Let R = Z/4Z

Find all the zero divisors of R[x] ...

... and then, further, find all elements of R[x] that are neither units nor zero divisors.

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- Dec 25th 2012, 03:31 PMBernhardPolynomial rings - zero divisors
Let R = Z/4Z

Find all the zero divisors of R[x] ...

... and then, further, find all elements of R[x] that are neither units nor zero divisors. - Dec 25th 2012, 10:04 PMDevenoRe: Polynomial rings - zero divisors
hint: what does the homomorphism used in another post suggest?

- Dec 26th 2012, 04:04 PMBernhardRe: Polynomial rings - zero divisors
I presume you mean use the following ring homomorphism:

$\displaystyle \phi: $ (Z/4Z) [x] ---> (Z/2Z)[x] [then Z/2Z is a field and the units of Z/2Z[x] are simply the units of Z/2Z ... but zero divisors???)

Then .... ??/

If a(x) is a zero divisor in (Z/4Z)[x] then a(x)b(x) = 0 for some b(x) with a(x) $\displaystyle \ne 0 $ and b(x) $\displaystyle \ne 0 $

Then $\displaystyle \phi (a(x)b(x)) = \phi (a(x)) \phi (b(x)) = \phi (0) = 0 $ with a(x) $\displaystyle \ne 0 $ and b(x) $\displaystyle \ne 0 $ ...

But ... where to now??

What can one do with a(x) $\displaystyle \ne 0 $ and b(x) $\displaystyle \ne 0 $ ... how to progress ... that is what does this imply about $\displaystyle \phi (a(x)) $ and $\displaystyle \phi (b(x)) $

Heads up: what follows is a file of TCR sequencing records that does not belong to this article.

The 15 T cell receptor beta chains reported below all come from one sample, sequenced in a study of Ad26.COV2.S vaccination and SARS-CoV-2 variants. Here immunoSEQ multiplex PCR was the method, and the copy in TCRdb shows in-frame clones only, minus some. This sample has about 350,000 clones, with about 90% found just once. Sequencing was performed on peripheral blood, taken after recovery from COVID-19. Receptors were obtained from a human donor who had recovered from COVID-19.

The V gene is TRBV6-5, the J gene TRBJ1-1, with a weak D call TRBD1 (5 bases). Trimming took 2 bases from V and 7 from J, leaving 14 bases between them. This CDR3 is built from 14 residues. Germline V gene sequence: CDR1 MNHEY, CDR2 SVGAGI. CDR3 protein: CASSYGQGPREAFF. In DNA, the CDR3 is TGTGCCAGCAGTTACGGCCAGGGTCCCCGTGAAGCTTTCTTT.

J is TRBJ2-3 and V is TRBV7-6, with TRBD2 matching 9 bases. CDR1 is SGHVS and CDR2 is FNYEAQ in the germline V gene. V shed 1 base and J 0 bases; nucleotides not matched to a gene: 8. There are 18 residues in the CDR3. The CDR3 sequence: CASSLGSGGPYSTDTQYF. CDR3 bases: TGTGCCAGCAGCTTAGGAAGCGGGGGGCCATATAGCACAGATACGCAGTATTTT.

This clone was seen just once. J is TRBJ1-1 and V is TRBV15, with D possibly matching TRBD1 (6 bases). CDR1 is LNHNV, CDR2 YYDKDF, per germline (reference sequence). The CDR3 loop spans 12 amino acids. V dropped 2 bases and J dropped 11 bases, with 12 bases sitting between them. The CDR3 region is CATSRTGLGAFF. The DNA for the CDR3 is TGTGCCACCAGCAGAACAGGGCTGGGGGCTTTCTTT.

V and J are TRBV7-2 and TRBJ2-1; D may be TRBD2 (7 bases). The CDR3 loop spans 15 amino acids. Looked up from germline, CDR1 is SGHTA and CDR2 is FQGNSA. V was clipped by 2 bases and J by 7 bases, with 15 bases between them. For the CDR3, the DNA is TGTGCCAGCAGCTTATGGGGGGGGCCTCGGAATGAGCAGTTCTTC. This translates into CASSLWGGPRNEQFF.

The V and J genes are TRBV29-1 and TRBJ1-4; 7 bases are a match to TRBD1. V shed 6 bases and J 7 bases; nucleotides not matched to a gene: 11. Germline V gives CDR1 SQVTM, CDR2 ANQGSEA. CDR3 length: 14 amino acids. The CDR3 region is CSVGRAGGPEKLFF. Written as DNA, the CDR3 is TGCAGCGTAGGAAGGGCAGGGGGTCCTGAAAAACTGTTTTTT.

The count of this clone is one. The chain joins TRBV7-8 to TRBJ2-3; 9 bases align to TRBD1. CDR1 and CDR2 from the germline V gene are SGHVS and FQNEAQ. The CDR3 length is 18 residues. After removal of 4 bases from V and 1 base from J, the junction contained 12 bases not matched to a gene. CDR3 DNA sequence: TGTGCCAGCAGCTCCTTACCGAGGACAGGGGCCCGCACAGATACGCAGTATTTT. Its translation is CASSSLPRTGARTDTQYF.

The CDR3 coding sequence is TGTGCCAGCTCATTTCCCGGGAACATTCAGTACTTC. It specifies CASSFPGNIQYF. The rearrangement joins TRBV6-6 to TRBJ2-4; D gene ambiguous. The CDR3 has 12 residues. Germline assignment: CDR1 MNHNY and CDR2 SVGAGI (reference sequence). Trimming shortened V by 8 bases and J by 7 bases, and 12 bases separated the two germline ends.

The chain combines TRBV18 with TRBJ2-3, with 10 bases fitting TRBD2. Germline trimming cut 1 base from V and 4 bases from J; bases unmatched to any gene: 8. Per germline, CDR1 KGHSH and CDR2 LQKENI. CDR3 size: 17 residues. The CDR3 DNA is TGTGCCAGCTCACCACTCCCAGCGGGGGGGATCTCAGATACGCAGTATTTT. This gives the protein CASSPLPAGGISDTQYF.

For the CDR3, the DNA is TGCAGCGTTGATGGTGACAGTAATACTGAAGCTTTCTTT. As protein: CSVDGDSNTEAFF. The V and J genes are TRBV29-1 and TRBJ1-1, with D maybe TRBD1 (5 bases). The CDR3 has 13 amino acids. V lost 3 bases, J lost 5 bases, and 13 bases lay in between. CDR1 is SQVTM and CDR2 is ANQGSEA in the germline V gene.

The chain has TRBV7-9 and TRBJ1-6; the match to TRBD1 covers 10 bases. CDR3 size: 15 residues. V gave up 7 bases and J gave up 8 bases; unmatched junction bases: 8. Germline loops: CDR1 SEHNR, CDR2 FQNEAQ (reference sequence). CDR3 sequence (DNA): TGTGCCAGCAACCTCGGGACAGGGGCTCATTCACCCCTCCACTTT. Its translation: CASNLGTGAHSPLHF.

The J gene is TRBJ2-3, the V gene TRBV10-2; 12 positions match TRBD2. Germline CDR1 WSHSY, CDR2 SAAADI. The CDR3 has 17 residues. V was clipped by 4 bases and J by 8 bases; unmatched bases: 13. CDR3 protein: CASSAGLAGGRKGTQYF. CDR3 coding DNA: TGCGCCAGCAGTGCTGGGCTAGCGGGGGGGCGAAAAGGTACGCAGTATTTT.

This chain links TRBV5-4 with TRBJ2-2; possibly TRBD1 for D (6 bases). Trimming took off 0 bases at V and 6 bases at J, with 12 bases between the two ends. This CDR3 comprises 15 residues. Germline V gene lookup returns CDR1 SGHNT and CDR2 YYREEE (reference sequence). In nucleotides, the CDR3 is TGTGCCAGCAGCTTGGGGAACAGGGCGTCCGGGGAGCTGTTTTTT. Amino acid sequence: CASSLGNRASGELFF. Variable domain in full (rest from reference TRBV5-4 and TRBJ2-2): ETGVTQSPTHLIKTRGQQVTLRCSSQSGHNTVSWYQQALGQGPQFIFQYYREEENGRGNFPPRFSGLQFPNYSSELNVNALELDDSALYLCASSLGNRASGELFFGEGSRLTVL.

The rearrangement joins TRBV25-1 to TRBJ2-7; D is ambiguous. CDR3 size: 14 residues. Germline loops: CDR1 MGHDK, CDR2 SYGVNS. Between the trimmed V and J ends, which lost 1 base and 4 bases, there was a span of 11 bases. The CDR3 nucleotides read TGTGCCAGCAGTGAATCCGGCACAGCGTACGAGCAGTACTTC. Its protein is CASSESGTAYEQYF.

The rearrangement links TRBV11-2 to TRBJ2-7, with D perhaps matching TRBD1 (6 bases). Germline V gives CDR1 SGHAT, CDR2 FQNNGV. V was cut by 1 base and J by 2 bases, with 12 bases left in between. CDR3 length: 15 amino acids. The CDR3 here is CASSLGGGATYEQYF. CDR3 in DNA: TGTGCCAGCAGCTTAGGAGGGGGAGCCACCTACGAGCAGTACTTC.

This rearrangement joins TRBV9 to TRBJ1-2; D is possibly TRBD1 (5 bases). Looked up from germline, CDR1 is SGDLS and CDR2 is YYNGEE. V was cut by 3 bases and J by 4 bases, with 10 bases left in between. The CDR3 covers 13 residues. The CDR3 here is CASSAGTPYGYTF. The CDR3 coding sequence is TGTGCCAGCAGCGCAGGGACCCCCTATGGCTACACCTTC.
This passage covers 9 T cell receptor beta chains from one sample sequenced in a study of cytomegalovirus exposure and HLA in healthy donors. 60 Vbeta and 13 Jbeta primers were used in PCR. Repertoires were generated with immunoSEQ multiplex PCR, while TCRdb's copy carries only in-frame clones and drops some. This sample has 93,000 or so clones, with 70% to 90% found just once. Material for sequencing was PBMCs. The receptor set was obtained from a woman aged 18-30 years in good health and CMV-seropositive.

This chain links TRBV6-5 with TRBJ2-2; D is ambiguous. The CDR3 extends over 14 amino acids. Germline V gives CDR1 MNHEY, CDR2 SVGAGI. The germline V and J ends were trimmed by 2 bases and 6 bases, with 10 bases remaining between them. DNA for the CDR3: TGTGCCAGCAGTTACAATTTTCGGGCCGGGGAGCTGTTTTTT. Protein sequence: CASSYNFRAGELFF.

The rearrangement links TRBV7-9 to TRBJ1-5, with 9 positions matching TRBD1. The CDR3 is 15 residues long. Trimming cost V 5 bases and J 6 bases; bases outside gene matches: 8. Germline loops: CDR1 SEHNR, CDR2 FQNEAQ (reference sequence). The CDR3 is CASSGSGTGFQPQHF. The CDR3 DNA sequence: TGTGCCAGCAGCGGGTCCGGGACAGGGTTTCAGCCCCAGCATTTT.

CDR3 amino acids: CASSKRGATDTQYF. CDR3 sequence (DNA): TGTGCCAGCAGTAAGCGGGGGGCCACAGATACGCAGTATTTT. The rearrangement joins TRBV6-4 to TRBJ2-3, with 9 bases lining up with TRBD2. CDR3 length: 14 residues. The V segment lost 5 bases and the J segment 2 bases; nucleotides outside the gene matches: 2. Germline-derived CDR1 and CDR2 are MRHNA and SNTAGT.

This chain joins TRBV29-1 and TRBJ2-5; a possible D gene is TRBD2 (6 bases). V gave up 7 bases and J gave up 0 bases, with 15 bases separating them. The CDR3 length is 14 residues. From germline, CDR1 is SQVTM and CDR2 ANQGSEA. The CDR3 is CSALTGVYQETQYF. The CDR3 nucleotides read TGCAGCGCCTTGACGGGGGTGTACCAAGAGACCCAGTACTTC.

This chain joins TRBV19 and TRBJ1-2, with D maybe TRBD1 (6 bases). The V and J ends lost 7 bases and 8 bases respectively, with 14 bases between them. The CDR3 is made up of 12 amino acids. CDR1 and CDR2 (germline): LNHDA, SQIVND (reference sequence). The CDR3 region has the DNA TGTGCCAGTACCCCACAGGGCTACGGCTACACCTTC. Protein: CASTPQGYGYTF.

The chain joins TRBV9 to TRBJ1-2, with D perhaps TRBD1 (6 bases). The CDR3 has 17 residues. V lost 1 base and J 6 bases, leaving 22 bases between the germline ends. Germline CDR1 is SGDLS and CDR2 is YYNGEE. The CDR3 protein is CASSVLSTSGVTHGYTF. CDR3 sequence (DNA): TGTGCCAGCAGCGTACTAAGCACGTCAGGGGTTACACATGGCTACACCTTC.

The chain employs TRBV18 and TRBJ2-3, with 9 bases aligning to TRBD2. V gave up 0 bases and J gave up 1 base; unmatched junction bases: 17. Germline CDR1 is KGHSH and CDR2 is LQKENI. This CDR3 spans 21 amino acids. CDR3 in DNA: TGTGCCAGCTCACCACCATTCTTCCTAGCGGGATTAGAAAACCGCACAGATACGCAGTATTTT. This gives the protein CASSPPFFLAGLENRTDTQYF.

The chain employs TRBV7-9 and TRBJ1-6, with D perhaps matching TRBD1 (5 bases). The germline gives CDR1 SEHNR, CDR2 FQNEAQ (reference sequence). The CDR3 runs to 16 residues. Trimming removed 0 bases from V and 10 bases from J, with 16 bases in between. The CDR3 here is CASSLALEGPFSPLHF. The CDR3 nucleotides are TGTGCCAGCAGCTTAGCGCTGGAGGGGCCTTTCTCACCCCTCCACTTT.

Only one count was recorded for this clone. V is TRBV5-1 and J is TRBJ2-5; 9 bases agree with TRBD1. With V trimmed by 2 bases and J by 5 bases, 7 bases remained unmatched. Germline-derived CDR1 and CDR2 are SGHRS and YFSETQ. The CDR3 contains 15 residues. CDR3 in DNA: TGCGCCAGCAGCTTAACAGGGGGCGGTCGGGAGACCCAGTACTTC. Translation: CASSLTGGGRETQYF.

Maybe we could proceed by arguing that $\displaystyle \phi (a(x)) \phi (b(x)) = 0 $ implies that

$\displaystyle ([a_n] x^n + [a_{n-1} x^{n-1} + ... + a_1 x + a_0) ([b_m] x^m+ [b_{m-1} x^{m-1} + ... + b_1 x + b_0) = 0 $

But this would mean that

$\displaystyle [a_n] [b_m] = 0 [mod 2]$ which means $\displaystyle [a_n] = 0 $ or $\displaystyle [b_m] = 0 $ or both

This seems to imply that Z/2Z[x] has no zero divisors .... but where to from here ... need some further clarification and help.

Peter - Dec 26th 2012, 10:50 PMDevenoRe: Polynomial rings - zero divisors
of course it has zero divisors, for example:

every polynomial of the form 2(f(x)) is a zero-divisor. - Dec 27th 2012, 02:19 PMBernhardRe: Polynomial rings - zero divisors
Are you referring to Z/4Z which certainly has zero divisors of that form?

I was referring to Z/2Z[x] which (I think) has no zero divisors [2Z is a prime ideal so Z/2Z has no zero divisors and thus Z/2Z[x] has no zero divisors.

Is that correct?

I would like your guidance on the use of the homomorphism $\displaystyle \phi $ Z/4Z[x] ---> Z/2Z[x]

It seems that the kernel of the transformation is those polynomials of the form 2(f(x)) which are the zero divisors of Z/4Z. Can we use this somehow?

Peter